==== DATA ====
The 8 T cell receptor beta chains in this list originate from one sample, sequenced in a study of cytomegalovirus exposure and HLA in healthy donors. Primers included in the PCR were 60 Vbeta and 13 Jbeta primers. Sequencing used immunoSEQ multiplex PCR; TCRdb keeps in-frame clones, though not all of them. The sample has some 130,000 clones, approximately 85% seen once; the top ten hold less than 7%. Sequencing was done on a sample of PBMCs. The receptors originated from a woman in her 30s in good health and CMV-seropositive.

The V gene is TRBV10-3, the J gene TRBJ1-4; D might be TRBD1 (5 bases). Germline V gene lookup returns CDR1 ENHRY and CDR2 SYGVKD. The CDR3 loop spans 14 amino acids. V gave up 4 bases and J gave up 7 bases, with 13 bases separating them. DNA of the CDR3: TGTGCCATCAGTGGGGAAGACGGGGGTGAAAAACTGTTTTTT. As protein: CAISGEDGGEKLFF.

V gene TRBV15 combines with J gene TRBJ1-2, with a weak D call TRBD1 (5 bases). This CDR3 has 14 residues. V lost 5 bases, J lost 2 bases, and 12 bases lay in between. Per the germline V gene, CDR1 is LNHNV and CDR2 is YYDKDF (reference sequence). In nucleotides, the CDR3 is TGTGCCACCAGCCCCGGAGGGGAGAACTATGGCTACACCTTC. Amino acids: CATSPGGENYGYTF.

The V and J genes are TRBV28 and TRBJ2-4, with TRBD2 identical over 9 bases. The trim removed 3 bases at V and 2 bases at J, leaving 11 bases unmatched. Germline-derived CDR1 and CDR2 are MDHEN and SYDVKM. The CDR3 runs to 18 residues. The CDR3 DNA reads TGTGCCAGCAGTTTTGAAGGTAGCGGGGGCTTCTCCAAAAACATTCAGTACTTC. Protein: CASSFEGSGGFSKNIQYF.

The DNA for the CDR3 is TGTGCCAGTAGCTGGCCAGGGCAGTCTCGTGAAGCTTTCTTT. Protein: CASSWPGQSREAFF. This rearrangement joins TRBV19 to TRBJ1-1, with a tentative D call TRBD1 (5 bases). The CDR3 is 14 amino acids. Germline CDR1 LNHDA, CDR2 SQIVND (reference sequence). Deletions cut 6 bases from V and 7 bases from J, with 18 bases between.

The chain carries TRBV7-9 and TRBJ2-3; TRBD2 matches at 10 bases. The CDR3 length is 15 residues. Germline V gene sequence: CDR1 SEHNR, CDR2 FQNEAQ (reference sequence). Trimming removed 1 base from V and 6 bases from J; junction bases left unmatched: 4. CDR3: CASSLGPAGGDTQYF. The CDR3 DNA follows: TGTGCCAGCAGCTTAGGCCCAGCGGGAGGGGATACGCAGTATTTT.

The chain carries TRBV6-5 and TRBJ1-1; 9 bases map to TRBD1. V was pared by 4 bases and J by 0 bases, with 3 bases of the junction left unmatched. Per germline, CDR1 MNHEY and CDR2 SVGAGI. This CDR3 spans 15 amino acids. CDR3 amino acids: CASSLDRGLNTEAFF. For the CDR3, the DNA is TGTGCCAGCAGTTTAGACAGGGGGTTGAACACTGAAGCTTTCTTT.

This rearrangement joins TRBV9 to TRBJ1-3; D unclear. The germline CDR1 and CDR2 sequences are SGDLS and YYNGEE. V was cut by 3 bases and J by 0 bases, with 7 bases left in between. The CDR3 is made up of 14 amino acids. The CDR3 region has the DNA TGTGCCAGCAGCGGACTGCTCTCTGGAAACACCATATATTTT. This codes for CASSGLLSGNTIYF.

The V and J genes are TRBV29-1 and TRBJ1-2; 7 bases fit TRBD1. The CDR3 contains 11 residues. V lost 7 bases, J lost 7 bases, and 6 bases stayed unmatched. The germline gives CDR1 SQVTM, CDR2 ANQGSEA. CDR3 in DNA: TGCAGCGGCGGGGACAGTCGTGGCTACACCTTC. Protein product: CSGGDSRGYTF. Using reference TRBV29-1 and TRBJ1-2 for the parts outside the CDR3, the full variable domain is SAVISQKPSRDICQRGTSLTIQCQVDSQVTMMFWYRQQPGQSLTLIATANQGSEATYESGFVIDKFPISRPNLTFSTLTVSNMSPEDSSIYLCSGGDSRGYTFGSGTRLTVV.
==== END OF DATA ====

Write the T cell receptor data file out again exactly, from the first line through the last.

The 8 T cell receptor beta chains in this list originate from one sample, sequenced in a study of cytomegalovirus exposure and HLA in healthy donors. Primers included in the PCR were 60 Vbeta and 13 Jbeta primers. Sequencing used immunoSEQ multiplex PCR; TCRdb keeps in-frame clones, though not all of them. The sample has some 130,000 clones, approximately 85% seen once; the top ten hold less than 7%. Sequencing was done on a sample of PBMCs. The receptors originated from a woman in her 30s in good health and CMV-seropositive.

The V gene is TRBV10-3, the J gene TRBJ1-4; D might be TRBD1 (5 bases). Germline V gene lookup returns CDR1 ENHRY and CDR2 SYGVKD. The CDR3 loop spans 14 amino acids. V gave up 4 bases and J gave up 7 bases, with 13 bases separating them. DNA of the CDR3: TGTGCCATCAGTGGGGAAGACGGGGGTGAAAAACTGTTTTTT. As protein: CAISGEDGGEKLFF.

V gene TRBV15 combines with J gene TRBJ1-2, with a weak D call TRBD1 (5 bases). This CDR3 has 14 residues. V lost 5 bases, J lost 2 bases, and 12 bases lay in between. Per the germline V gene, CDR1 is LNHNV and CDR2 is YYDKDF (reference sequence). In nucleotides, the CDR3 is TGTGCCACCAGCCCCGGAGGGGAGAACTATGGCTACACCTTC. Amino acids: CATSPGGENYGYTF.

The V and J genes are TRBV28 and TRBJ2-4, with TRBD2 identical over 9 bases. The trim removed 3 bases at V and 2 bases at J, leaving 11 bases unmatched. Germline-derived CDR1 and CDR2 are MDHEN and SYDVKM. The CDR3 runs to 18 residues. The CDR3 DNA reads TGTGCCAGCAGTTTTGAAGGTAGCGGGGGCTTCTCCAAAAACATTCAGTACTTC. Protein: CASSFEGSGGFSKNIQYF.

The DNA for the CDR3 is TGTGCCAGTAGCTGGCCAGGGCAGTCTCGTGAAGCTTTCTTT. Protein: CASSWPGQSREAFF. This rearrangement joins TRBV19 to TRBJ1-1, with a tentative D call TRBD1 (5 bases). The CDR3 is 14 amino acids. Germline CDR1 LNHDA, CDR2 SQIVND (reference sequence). Deletions cut 6 bases from V and 7 bases from J, with 18 bases between.

The chain carries TRBV7-9 and TRBJ2-3; TRBD2 matches at 10 bases. The CDR3 length is 15 residues. Germline V gene sequence: CDR1 SEHNR, CDR2 FQNEAQ (reference sequence). Trimming removed 1 base from V and 6 bases from J; junction bases left unmatched: 4. CDR3: CASSLGPAGGDTQYF. The CDR3 DNA follows: TGTGCCAGCAGCTTAGGCCCAGCGGGAGGGGATACGCAGTATTTT.

The chain carries TRBV6-5 and TRBJ1-1; 9 bases map to TRBD1. V was pared by 4 bases and J by 0 bases, with 3 bases of the junction left unmatched. Per germline, CDR1 MNHEY and CDR2 SVGAGI. This CDR3 spans 15 amino acids. CDR3 amino acids: CASSLDRGLNTEAFF. For the CDR3, the DNA is TGTGCCAGCAGTTTAGACAGGGGGTTGAACACTGAAGCTTTCTTT.

This rearrangement joins TRBV9 to TRBJ1-3; D unclear. The germline CDR1 and CDR2 sequences are SGDLS and YYNGEE. V was cut by 3 bases and J by 0 bases, with 7 bases left in between. The CDR3 is made up of 14 amino acids. The CDR3 region has the DNA TGTGCCAGCAGCGGACTGCTCTCTGGAAACACCATATATTTT. This codes for CASSGLLSGNTIYF.

The V and J genes are TRBV29-1 and TRBJ1-2; 7 bases fit TRBD1. The CDR3 contains 11 residues. V lost 7 bases, J lost 7 bases, and 6 bases stayed unmatched. The germline gives CDR1 SQVTM, CDR2 ANQGSEA. CDR3 in DNA: TGCAGCGGCGGGGACAGTCGTGGCTACACCTTC. Protein product: CSGGDSRGYTF. Using reference TRBV29-1 and TRBJ1-2 for the parts outside the CDR3, the full variable domain is SAVISQKPSRDICQRGTSLTIQCQVDSQVTMMFWYRQQPGQSLTLIATANQGSEATYESGFVIDKFPISRPNLTFSTLTVSNMSPEDSSIYLCSGGDSRGYTFGSGTRLTVV.